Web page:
Risk and market deregulation : attitudes of commercial farmers in KwaZulu-Natal.
Stockil, Ross Christopher.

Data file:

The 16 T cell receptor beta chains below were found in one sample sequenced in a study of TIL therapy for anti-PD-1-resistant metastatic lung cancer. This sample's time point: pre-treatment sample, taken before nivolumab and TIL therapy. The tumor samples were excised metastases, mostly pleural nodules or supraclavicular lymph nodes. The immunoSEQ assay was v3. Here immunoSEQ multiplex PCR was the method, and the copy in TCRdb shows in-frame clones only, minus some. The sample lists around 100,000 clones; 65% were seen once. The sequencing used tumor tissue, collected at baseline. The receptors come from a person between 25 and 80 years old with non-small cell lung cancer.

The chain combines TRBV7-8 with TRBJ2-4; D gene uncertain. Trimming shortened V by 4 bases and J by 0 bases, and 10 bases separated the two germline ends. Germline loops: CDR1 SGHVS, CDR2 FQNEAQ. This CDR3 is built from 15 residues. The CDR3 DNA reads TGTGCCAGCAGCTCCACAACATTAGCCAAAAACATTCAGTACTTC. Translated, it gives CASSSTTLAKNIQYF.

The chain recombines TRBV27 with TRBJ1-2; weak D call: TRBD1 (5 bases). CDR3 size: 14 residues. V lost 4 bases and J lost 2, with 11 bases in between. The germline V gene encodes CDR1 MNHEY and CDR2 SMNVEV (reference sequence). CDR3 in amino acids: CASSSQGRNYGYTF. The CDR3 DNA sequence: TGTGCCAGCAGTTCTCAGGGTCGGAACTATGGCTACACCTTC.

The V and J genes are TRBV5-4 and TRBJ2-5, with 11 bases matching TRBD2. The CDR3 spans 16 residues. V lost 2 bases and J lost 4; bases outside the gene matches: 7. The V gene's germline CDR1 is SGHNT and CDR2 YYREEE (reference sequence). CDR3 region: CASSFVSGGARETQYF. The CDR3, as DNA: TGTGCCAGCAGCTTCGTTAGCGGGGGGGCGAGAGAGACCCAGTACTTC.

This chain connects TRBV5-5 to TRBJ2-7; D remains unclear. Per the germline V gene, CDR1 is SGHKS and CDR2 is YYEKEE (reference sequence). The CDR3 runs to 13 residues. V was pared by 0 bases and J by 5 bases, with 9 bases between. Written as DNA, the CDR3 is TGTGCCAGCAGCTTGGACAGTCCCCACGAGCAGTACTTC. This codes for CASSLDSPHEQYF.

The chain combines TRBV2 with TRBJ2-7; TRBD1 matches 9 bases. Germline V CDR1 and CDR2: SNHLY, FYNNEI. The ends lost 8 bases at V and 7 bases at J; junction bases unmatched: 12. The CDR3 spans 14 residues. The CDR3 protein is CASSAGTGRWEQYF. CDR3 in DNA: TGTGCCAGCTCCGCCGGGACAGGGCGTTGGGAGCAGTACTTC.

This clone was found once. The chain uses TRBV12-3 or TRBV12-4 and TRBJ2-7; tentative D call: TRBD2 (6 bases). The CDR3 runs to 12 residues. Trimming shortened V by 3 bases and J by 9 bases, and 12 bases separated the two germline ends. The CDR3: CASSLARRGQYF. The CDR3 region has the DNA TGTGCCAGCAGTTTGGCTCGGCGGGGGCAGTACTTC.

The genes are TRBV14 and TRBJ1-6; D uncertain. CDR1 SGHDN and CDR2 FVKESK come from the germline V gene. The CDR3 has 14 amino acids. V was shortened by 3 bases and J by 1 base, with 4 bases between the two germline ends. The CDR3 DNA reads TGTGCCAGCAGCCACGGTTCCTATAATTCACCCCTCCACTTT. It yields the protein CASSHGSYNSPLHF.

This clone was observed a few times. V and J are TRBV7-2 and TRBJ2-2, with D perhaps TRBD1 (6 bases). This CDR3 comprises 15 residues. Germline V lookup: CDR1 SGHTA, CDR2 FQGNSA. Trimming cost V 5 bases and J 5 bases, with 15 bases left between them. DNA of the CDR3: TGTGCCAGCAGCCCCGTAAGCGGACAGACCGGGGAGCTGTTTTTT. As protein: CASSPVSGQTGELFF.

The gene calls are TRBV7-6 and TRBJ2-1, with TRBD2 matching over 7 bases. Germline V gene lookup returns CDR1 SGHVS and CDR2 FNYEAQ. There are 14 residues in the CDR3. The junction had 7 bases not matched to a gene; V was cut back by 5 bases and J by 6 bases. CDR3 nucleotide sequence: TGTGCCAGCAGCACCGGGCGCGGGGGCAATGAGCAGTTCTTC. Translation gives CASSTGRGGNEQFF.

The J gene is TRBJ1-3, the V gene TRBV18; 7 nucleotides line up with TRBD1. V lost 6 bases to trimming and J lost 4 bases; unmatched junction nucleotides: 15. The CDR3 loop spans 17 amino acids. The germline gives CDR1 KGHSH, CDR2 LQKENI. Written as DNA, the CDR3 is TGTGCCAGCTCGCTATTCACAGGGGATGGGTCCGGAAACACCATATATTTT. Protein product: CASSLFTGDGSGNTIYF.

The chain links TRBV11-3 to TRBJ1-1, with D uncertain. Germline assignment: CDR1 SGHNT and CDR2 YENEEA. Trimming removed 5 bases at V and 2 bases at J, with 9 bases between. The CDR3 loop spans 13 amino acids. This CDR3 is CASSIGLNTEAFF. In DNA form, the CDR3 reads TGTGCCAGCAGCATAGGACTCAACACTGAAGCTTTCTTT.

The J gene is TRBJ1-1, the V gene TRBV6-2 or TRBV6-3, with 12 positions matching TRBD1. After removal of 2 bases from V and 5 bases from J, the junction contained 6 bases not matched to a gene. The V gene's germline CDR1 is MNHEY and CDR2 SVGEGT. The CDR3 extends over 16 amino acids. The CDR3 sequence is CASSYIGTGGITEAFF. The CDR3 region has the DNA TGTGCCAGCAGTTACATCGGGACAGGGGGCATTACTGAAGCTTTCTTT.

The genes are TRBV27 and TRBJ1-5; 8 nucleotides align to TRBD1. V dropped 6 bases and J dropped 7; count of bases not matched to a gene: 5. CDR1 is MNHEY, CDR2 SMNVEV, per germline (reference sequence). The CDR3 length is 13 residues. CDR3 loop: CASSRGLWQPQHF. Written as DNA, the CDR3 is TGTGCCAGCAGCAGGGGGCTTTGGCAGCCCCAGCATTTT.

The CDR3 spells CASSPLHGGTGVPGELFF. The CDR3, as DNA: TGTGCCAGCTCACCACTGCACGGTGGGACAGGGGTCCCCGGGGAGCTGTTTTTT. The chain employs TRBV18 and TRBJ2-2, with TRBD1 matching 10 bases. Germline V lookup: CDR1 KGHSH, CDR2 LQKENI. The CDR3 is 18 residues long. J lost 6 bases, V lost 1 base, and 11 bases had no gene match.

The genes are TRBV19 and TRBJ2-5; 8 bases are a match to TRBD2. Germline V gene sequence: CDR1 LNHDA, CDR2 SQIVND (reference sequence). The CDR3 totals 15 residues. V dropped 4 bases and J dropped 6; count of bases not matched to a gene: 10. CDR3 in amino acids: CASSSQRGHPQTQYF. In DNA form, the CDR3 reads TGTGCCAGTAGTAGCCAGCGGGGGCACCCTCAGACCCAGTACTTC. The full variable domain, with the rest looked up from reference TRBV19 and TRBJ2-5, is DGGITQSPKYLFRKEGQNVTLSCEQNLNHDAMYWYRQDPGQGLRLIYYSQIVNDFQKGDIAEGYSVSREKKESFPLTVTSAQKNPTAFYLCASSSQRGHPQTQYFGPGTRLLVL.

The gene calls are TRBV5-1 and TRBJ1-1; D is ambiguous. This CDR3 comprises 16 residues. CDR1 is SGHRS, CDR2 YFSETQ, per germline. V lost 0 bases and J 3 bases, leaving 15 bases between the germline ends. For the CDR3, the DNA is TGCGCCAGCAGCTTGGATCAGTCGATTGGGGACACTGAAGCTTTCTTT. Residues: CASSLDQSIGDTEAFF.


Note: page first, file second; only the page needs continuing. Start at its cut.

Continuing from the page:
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In a postal survey conducted among a sample of 112 commercial farmers in KwaZulu-Natal during 1996, sources and dimensions of risk, computer use and farmers' attitudes towards free trade and deregulated domestic markets were studied. Respondents were on average 49,5 years of age, had 24,3 years of farming experience and 14,1 years of formal education. The majority (60 percent) were individual owners of their farm business. KwaZulu-Natal was divided into three relatively homogenous areas, namely the Coastal Belt, Lowveld and Midlands. The average farm area operated in the Coastal Belt was 511 hectares, 1121 hectares in the Lowveld and 866 hectares in the Midlands. Sugar-cane was the main enterprise in the Coastal Belt, sugar-cane and beef in the Lowveld, and beef, dairy, sugarcane, timber and pigs in the Midlands. Land was cash-rented by 21 percent of respondents. Median household income for respondents who had off-farm employment was R47 375. Coastal Belt respondents had the highest debt/asset ratio (0,141) and turnover (R2 086 000), followed by respondents from the Lowveld and Midlands. Only one respondent was not aware of GATT (General Agreement on Tariffs and Trade). The most common information sources used to read about GATT included newspapers, Farmer's Weekly and Effective Farming. Most respondents expected a decrease in product prices, farm profits and land values if GATT provisions were successfully implemented, but approximately equal proportions of respondents expected input prices to increase and decrease. Most respondents supported free trade. Sixty-four percent would alter farming operations if import tariffs were reduced and/or domestic markets deregulated. Responses to deregulation included seeking market information, adding value to products, controlling costs, changing the size and/or mix of enterprises currently operated, and enterprise diversification. Changes in the cost of farm inputs, government legislation (tax, labour, and land redistribution), the Rand exchange rate, and product prices were considered as the most important sources of risk. Factor analysis of risk sources showed that various dimensions to risk exist, including changes in government policy, enterprise gross income, credit access and cost changes. Computers, a risk management tool, are more likely to be adopted by larger farm operators with higher levels of education and who use more information sources, whilst operators of extensive production systems are less likely to adopt a computer. Progressive, full-time farmers who considered themselves better financial managers and anticipated their land prices to increase under liberalised trade, were supportive of free trade. Respondents who viewed changes in environmental regulations, variability in crop and livestock prices, changes in the Rand exchange rate and the cost of inputs, and further reduction of import tariffs on farm products as important sources of risk, were opposed to free trade. Farmers with higher levels of debt repayment and knowledge of import tariffs were also likely to oppose free trade. Years of farming experience was negatively related to attitudes towards deregulated domestic markets, whilst dairy farmers, better financial managers and those more willing to take risks were more likely to support market deregulation.